Weird fermentation differences

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bniesen

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So, here is what I did. I brewed 10 gallons of a Cream Ale, split the batch between a pair of 6.5 gal carboys. I used 2 different jars of washed American Ale 1056. I have one carboy with about an inch of krausen, while the other carboy had krausen that blew the airlock and bung clean off. I replaced both airlocks with blow-off tubes. Both batches are still actively fermenting with one carboy having a stronger fermentation than the other.

My questions are: Why would one carboy ferment so differently then the other? Can/Should I do anything about it? Should I expect a big difference between the 2 in regards to the final product?

I know there isn't a whole lot to tell until fermentation slows and a gravity reading can be done. Just was curious if anyone here has experienced the same thing.
 

Fid

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Did you take a gravity reading for each "batch" after you split it? Is it possible that the after chilling you ended up with a higher gravity in one batch and a lower gravity in the other? I'm kinda shooting in the dark there... I'm not even real sure how likely it is that that could happen.
I guess the alternative would be that one of your jars of yeast had healthier (or more) cells so it took off stronger.
 
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bniesen

bniesen

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My gravity reading was just from one of the carboys. I wouldn't think that there would be a difference between the two, wort wise.
 

chickens4life

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my guess would be that you did not get the same number / viability of yeast in both carboys.
Alternatively it could be do to nutrients present or aeration (was one added to the carboy in a different way that may have introduced more oxygen? or did one get more trub than the other?).
 

amandabab

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Anyone else want to put in their $.02?
how did you split the batch?
A lot of people fill one fermentor then fill the other one.
I like to put a couple gallons in each fermentor, swapping swapping fermentors until they are full. I get no consistency problems.
 

Revvy

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There is nothing "typical" in brewing...No two fermentations are ever exactly the same.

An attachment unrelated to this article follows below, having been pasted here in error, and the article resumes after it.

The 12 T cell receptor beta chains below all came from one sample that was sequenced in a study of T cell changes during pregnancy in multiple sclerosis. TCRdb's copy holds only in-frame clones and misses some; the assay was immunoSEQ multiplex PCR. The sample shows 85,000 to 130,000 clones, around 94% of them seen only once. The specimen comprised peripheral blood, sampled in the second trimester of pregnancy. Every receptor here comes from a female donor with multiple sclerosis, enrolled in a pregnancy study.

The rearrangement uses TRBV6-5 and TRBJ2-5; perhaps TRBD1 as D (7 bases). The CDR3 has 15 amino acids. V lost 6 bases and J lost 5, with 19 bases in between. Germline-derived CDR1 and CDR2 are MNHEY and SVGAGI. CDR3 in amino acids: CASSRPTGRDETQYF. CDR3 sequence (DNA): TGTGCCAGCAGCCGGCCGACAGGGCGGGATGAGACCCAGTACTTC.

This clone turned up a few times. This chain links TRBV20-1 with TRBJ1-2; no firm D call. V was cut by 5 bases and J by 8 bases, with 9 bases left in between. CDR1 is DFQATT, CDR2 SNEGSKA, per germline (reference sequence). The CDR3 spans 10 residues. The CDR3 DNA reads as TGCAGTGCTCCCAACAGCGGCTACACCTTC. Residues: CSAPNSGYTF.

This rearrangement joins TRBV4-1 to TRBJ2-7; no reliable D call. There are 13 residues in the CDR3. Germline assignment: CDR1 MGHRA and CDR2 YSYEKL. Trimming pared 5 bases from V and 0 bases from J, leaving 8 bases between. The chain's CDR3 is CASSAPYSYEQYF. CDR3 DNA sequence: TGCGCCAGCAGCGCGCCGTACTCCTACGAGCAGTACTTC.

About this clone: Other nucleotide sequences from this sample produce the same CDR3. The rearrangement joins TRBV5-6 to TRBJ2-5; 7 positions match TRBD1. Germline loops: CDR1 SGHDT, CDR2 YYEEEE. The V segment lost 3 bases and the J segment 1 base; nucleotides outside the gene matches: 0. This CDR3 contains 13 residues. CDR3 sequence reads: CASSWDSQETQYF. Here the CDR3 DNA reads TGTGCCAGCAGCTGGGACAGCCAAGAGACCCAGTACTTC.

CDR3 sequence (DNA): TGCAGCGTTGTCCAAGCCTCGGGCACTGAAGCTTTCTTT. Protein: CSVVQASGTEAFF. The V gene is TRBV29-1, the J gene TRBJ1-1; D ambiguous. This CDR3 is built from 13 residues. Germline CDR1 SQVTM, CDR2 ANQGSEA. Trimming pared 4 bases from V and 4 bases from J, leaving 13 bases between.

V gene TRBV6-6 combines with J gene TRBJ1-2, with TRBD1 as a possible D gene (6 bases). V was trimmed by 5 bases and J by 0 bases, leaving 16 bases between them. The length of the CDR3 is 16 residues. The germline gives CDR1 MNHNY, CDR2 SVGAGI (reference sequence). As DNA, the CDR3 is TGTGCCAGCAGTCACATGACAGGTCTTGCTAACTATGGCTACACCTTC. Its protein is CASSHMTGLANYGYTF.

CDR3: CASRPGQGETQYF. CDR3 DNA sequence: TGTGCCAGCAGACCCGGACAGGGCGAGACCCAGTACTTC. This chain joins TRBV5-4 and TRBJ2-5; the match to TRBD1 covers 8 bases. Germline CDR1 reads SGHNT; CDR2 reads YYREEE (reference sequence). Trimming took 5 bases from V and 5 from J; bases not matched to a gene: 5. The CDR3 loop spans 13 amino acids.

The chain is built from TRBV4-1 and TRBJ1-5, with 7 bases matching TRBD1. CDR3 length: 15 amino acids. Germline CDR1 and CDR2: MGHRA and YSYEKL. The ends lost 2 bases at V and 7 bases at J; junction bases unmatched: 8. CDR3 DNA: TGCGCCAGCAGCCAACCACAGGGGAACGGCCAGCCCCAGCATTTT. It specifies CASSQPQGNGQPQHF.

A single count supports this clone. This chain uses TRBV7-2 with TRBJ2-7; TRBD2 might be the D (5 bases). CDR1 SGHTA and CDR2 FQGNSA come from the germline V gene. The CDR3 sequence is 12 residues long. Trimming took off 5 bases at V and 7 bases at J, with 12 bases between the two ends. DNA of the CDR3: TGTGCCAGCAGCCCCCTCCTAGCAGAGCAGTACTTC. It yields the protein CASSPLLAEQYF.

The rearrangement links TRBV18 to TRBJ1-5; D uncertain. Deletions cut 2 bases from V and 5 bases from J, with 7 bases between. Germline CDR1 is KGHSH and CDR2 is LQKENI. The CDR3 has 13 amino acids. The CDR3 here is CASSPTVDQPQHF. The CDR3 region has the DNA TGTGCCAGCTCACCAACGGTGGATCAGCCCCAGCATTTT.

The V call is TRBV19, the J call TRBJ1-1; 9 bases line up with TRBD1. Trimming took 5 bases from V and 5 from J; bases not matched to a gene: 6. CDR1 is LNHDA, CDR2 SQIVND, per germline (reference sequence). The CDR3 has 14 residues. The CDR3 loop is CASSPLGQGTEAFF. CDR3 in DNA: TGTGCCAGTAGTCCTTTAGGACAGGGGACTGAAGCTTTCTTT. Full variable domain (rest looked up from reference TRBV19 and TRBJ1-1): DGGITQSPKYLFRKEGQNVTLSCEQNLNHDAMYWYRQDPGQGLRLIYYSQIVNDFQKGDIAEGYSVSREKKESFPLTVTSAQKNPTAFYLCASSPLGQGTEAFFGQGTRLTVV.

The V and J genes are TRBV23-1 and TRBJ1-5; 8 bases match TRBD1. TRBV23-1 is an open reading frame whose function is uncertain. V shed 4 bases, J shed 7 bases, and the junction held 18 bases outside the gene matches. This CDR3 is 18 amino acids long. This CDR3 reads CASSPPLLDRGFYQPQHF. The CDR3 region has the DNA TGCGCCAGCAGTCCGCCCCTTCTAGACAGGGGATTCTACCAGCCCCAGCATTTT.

When we are dealing with living creatures, there is a wild card factor in play..Just like with other animals, including humans...No two behave the same.

You can split a batch in half put them in 2 identical carboys, and pitch equal amounts of yeast from the same starter...and have them act completely differently...for some reason on a subatomic level...think about it...yeasties are small...1 degree difference in temp to us, could be a 50 degree difference to them...one fermenter can be a couple degrees warmer because it's closer to a vent all the way across the room and the yeasties take off...

Someone, Grinder I think posted a pic once of 2 carboys touching each other, and one one of the carboys the krausen had formed only on the side that touched the other carboy...probably reacting to the heat of the first fermentation....but it was like symbiotic or something...


Yeasts are like teenagers, swmbos, and humans in general, they have their own individual way of doing things.

No biggie...Just the unpredictable nature of our yeastie buddies.
 
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bniesen

bniesen

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amandabab: I split up the batch just by filling one first then the other.

Revvy: Thanks for the reminder about yeast, being alive and how no two fermentations are the same. Thank you for the explanation.

I'll post back when fermentation slows down and I can take a gravity reading.
 
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